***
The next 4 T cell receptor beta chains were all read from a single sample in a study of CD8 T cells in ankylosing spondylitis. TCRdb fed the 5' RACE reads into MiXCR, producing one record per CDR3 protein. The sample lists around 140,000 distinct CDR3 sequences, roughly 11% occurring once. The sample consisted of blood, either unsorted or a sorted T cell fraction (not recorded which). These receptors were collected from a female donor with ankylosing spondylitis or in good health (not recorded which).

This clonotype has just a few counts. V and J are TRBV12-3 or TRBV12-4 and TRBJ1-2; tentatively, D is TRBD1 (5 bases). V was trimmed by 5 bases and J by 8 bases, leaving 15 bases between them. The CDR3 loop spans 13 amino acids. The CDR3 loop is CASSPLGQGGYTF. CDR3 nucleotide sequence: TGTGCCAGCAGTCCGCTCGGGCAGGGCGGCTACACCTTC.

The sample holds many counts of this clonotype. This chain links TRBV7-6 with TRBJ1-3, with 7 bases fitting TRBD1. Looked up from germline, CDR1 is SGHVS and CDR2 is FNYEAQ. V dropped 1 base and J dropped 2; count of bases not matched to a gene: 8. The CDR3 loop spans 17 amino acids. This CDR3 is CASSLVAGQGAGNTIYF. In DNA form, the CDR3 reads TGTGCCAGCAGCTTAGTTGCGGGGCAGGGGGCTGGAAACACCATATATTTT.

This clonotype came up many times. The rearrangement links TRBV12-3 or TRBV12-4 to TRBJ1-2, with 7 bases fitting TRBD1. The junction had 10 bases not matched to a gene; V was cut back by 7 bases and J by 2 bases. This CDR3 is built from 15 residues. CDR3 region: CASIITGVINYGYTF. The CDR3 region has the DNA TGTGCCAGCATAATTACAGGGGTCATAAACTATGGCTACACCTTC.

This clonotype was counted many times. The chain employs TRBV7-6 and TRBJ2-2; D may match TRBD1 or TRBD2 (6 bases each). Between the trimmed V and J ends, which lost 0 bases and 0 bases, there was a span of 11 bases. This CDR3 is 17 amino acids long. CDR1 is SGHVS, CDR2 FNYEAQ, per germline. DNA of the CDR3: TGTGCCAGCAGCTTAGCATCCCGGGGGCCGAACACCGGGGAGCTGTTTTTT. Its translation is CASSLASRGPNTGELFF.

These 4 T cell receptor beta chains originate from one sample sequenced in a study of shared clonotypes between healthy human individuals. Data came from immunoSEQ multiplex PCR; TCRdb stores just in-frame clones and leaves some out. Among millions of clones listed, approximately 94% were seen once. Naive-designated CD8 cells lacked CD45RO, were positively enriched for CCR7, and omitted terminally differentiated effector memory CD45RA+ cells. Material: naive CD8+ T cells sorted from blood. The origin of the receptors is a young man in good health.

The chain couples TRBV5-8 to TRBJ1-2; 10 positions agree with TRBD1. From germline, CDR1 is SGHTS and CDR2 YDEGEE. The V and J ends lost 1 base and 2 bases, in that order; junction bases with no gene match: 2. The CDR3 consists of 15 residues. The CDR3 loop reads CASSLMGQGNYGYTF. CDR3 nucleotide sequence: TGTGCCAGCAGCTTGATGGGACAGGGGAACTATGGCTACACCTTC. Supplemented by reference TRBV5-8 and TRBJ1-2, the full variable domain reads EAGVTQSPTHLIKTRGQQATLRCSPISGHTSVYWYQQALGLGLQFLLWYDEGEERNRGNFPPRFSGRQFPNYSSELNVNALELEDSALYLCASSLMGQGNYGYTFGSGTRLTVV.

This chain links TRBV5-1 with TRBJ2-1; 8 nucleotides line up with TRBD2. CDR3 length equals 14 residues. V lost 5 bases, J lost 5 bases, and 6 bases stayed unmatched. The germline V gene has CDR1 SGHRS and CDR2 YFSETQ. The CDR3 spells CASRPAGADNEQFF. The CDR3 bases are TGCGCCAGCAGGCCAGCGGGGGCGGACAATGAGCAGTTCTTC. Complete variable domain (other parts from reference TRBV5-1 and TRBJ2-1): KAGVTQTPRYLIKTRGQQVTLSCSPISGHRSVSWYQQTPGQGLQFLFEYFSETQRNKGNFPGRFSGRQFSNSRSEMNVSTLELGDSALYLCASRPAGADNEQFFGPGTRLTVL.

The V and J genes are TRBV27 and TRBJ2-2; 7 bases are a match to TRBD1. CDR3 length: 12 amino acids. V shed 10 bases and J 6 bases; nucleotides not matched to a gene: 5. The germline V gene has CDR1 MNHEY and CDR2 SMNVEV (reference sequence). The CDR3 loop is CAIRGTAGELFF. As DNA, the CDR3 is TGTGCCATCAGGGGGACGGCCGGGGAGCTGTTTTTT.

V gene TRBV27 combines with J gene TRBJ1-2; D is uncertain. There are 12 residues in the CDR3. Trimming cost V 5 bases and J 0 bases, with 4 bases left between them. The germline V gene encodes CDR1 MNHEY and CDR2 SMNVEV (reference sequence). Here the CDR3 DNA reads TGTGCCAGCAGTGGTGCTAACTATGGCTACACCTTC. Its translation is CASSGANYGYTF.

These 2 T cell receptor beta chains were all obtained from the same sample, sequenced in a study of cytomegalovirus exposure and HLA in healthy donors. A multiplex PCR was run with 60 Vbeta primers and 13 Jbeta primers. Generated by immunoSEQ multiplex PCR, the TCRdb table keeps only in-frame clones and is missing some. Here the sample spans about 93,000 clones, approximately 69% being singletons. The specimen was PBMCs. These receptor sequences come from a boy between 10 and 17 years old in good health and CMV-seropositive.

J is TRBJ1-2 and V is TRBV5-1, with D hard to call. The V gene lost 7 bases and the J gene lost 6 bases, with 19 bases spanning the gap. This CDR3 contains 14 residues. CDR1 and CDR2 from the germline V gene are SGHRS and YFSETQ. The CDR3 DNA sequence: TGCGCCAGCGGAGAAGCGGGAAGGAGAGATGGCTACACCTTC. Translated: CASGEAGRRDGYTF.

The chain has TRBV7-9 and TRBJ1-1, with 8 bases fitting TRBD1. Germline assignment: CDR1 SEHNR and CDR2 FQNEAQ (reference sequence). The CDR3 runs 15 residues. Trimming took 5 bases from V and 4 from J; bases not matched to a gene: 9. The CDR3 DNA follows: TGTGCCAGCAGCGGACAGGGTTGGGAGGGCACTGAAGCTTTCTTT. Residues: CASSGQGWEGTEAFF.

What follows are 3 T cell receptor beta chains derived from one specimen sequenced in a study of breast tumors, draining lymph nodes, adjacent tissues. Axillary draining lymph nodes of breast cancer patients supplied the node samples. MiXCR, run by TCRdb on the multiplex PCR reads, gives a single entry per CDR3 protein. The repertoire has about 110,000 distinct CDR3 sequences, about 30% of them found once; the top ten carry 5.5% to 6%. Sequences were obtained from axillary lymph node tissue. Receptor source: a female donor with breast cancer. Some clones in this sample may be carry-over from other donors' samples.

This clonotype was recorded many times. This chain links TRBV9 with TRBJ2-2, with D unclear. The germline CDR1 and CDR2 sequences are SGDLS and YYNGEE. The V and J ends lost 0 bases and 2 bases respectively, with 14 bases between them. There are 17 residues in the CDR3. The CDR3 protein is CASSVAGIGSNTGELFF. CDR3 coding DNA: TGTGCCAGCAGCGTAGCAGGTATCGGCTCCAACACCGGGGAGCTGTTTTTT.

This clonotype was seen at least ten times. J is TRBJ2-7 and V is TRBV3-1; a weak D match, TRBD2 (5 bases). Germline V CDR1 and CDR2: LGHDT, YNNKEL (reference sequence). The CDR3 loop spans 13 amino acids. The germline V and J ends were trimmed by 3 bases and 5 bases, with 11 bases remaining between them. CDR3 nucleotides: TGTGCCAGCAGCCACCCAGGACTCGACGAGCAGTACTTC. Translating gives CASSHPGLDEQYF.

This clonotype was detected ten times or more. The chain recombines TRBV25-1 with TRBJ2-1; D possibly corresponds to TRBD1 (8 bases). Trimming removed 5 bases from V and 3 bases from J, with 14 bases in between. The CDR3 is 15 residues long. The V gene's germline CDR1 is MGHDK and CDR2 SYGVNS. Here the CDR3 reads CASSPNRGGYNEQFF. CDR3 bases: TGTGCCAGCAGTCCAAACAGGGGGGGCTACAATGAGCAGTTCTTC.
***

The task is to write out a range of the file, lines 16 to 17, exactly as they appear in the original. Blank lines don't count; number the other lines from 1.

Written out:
This clonotype was seen at least ten times. J is TRBJ2-7 and V is TRBV3-1; a weak D match, TRBD2 (5 bases). Germline V CDR1 and CDR2: LGHDT, YNNKEL (reference sequence). The CDR3 loop spans 13 amino acids. The germline V and J ends were trimmed by 3 bases and 5 bases, with 11 bases remaining between them. CDR3 nucleotides: TGTGCCAGCAGCCACCCAGGACTCGACGAGCAGTACTTC. Translating gives CASSHPGLDEQYF.

This clonotype was detected ten times or more. The chain recombines TRBV25-1 with TRBJ2-1; D possibly corresponds to TRBD1 (8 bases). Trimming removed 5 bases from V and 3 bases from J, with 14 bases in between. The CDR3 is 15 residues long. The V gene's germline CDR1 is MGHDK and CDR2 SYGVNS. Here the CDR3 reads CASSPNRGGYNEQFF. CDR3 bases: TGTGCCAGCAGTCCAAACAGGGGGGGCTACAATGAGCAGTTCTTC.